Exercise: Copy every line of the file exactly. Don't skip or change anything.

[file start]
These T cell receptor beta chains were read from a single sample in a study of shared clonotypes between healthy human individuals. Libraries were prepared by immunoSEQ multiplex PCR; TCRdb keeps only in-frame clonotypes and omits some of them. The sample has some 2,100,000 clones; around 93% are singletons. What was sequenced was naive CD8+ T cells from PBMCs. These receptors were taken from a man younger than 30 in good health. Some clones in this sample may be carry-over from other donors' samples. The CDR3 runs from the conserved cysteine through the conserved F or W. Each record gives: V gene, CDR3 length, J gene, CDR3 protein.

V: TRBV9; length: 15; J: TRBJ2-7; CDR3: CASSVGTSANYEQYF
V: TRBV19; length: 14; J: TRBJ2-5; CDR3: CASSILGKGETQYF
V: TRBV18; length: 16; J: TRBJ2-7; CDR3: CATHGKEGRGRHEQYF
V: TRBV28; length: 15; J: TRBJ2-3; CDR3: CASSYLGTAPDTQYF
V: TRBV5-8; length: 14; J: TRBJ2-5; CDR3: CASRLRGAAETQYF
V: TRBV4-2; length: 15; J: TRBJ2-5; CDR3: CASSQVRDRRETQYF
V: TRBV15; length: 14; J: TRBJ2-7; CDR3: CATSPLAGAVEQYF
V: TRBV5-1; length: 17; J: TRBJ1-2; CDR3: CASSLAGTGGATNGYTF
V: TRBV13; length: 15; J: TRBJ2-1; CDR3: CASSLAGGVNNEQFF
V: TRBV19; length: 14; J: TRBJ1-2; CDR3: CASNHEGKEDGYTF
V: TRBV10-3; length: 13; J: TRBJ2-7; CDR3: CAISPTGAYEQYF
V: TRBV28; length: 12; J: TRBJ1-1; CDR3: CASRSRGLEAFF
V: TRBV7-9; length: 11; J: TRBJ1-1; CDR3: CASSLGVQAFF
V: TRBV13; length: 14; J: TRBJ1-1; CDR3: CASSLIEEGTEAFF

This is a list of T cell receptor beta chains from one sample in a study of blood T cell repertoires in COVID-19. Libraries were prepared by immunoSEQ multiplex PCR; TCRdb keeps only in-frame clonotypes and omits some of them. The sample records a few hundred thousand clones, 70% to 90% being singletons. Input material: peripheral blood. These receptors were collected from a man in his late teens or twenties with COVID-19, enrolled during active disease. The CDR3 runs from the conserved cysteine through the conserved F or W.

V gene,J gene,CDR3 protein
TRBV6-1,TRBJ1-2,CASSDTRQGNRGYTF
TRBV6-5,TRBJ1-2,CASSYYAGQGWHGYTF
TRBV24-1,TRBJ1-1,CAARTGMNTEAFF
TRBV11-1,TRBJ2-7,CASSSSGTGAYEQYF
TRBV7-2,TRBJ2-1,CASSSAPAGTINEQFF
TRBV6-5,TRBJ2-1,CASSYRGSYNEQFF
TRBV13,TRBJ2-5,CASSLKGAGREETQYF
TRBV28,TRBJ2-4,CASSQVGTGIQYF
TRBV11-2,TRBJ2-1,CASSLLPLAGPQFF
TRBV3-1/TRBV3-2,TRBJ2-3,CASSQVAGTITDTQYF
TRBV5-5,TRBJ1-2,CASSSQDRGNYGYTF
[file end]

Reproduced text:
These T cell receptor beta chains were read from a single sample in a study of shared clonotypes between healthy human individuals. Libraries were prepared by immunoSEQ multiplex PCR; TCRdb keeps only in-frame clonotypes and omits some of them. The sample has some 2,100,000 clones; around 93% are singletons. What was sequenced was naive CD8+ T cells from PBMCs. These receptors were taken from a man younger than 30 in good health. Some clones in this sample may be carry-over from other donors' samples. The CDR3 runs from the conserved cysteine through the conserved F or W. Each record gives: V gene, CDR3 length, J gene, CDR3 protein.

V: TRBV9; length: 15; J: TRBJ2-7; CDR3: CASSVGTSANYEQYF
V: TRBV19; length: 14; J: TRBJ2-5; CDR3: CASSILGKGETQYF
V: TRBV18; length: 16; J: TRBJ2-7; CDR3: CATHGKEGRGRHEQYF
V: TRBV28; length: 15; J: TRBJ2-3; CDR3: CASSYLGTAPDTQYF
V: TRBV5-8; length: 14; J: TRBJ2-5; CDR3: CASRLRGAAETQYF
V: TRBV4-2; length: 15; J: TRBJ2-5; CDR3: CASSQVRDRRETQYF
V: TRBV15; length: 14; J: TRBJ2-7; CDR3: CATSPLAGAVEQYF
V: TRBV5-1; length: 17; J: TRBJ1-2; CDR3: CASSLAGTGGATNGYTF
V: TRBV13; length: 15; J: TRBJ2-1; CDR3: CASSLAGGVNNEQFF
V: TRBV19; length: 14; J: TRBJ1-2; CDR3: CASNHEGKEDGYTF
V: TRBV10-3; length: 13; J: TRBJ2-7; CDR3: CAISPTGAYEQYF
V: TRBV28; length: 12; J: TRBJ1-1; CDR3: CASRSRGLEAFF
V: TRBV7-9; length: 11; J: TRBJ1-1; CDR3: CASSLGVQAFF
V: TRBV13; length: 14; J: TRBJ1-1; CDR3: CASSLIEEGTEAFF

This is a list of T cell receptor beta chains from one sample in a study of blood T cell repertoires in COVID-19. Libraries were prepared by immunoSEQ multiplex PCR; TCRdb keeps only in-frame clonotypes and omits some of them. The sample records a few hundred thousand clones, 70% to 90% being singletons. Input material: peripheral blood. These receptors were collected from a man in his late teens or twenties with COVID-19, enrolled during active disease. The CDR3 runs from the conserved cysteine through the conserved F or W.

V gene,J gene,CDR3 protein
TRBV6-1,TRBJ1-2,CASSDTRQGNRGYTF
TRBV6-5,TRBJ1-2,CASSYYAGQGWHGYTF
TRBV24-1,TRBJ1-1,CAARTGMNTEAFF
TRBV11-1,TRBJ2-7,CASSSSGTGAYEQYF
TRBV7-2,TRBJ2-1,CASSSAPAGTINEQFF
TRBV6-5,TRBJ2-1,CASSYRGSYNEQFF
TRBV13,TRBJ2-5,CASSLKGAGREETQYF
TRBV28,TRBJ2-4,CASSQVGTGIQYF
TRBV11-2,TRBJ2-1,CASSLLPLAGPQFF
TRBV3-1/TRBV3-2,TRBJ2-3,CASSQVAGTITDTQYF
TRBV5-5,TRBJ1-2,CASSSQDRGNYGYTF